A typical day starts 30 minutes before the first appointment with preparation of the sterilising room. Our ultrasonic cleaner is filled with the correct amount of water and medical grade detergent, then de-gassed and tested to ensure that the instruments we use are properly clean before being sterilised. Likewise our steriliser undergoes a vacuum test prior to use every day to ensure it is functioning correctly. We collect referrals, medical imaging and pathology reports to be attached to patient files, and we ensure that the environment is clean and safe for patients. The ducted air conditioning keeps everything at a comfortable temperature.
We send out final reminders to people to confirm their appointments.
We see a variety of foot problems and conditions every day, and one of our Podiatrists wrote the following description of their day at work.
A day in the life of a podiatrist.
The first patient is a teenager born with an unknown genetic disorder. His gait is very unsteady, and he tends to trip and fall on uneven ground. We have fitted some orthoses to his shoes which have made a significant change to his stability when walking. He can’t tell me how it feels, but if it means he is less likely to fall and break a bone, then we are succeeding.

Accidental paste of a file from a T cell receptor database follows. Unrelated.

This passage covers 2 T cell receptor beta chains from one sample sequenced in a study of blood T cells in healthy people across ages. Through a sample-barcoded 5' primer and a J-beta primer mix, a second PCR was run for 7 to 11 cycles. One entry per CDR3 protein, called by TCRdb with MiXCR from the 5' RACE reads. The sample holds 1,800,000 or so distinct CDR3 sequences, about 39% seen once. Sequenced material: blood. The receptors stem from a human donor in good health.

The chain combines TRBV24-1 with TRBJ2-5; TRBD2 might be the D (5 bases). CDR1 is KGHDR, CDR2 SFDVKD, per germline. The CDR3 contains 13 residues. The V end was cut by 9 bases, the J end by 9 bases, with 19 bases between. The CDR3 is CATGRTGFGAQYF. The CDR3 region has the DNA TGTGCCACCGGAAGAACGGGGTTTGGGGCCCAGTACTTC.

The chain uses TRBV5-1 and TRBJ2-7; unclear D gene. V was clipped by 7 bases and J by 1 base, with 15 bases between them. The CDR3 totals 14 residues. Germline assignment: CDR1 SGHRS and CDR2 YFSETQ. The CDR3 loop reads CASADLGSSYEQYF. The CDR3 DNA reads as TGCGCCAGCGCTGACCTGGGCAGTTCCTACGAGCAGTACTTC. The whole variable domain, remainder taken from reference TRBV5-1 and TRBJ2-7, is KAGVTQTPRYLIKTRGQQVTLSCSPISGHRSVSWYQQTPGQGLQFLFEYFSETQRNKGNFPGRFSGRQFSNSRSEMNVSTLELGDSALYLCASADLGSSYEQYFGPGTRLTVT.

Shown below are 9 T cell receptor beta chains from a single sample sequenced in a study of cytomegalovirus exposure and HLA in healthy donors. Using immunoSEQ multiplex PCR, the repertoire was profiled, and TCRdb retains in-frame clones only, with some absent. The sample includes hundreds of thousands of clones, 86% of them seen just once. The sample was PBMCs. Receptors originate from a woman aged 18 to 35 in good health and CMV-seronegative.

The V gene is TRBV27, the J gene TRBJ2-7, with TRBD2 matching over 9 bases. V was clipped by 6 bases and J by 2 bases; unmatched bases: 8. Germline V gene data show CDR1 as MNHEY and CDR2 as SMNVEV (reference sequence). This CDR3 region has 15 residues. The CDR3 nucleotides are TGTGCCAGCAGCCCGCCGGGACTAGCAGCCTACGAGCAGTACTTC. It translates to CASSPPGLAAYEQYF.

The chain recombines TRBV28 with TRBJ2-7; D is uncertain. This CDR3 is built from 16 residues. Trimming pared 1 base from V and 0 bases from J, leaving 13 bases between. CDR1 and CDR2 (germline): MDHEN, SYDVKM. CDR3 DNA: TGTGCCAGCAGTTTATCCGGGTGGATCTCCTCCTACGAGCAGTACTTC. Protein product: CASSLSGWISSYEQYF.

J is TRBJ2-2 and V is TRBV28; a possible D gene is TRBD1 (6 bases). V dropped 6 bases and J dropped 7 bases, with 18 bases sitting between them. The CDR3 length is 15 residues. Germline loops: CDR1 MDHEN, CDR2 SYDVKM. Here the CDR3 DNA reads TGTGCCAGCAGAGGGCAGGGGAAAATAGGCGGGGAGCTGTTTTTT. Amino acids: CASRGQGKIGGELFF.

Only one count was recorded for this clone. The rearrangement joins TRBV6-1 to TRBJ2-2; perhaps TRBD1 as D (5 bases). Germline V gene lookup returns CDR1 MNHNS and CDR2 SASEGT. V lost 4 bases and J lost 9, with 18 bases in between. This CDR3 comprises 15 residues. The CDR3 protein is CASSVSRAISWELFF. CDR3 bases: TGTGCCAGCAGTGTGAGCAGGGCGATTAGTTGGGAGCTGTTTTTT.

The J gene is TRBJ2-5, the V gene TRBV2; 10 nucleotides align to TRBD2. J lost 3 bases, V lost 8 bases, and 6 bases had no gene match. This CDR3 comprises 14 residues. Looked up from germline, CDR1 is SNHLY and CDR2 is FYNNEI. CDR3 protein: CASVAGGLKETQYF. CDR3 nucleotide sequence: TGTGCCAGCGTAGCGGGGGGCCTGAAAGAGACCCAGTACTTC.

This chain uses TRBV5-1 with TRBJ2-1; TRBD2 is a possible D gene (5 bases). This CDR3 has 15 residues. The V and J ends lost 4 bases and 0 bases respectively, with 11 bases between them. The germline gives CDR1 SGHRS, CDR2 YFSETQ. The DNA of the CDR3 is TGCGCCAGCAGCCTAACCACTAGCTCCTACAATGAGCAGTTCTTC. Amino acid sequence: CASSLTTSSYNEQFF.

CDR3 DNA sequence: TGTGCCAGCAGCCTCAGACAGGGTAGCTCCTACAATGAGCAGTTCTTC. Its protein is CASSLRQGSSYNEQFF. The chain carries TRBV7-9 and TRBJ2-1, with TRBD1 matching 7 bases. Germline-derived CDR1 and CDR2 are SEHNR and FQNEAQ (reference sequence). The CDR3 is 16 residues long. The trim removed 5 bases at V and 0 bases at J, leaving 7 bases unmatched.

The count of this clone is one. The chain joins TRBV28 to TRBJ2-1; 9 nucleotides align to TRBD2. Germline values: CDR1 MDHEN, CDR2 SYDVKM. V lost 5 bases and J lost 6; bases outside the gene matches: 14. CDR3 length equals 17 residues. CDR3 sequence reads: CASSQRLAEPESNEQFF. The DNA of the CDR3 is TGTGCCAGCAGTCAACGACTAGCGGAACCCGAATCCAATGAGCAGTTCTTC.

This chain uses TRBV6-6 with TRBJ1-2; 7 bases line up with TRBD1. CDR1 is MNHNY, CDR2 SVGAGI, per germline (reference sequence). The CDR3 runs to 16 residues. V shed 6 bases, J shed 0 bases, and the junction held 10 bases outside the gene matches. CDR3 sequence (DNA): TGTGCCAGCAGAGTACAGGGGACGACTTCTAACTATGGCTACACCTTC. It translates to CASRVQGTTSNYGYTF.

Next a lady comes in “for her toenails”. I ask her about the lump on the top of her foot which looks like it has been bleeding. She says it’s no bother but I don’t like the look of it. Writing to her GP suggesting further investigation and possible biopsy seems like a big fuss to the lady, but she reluctantly agrees to follow it up.
The next set of toenails belong to a man with a history of drug and alcohol abuse. He has no feeling in his feet and has not noticed the wound under his big toenail. We trim the nail as short as possible, cleanse and dress the wound, and arrange community nursing to follow up with regular dressings at home.
The 8 year old girl with a bleeding ingrowing toenail holds her dad’s hand tight as I examine her. If she doesn’t like what I’m doing she can yell “Jellyfish” and I will stop. With a surgical blade, patience, reassurance and 30 years of clinical experience the offending spike of nail is removed without a jellyfish to be seen. A short discussion and demonstration of how to cut toenails safely, and this little girl will be back at dancing later in the week. Luckily we didn’t have to use a local anaesthetic this time.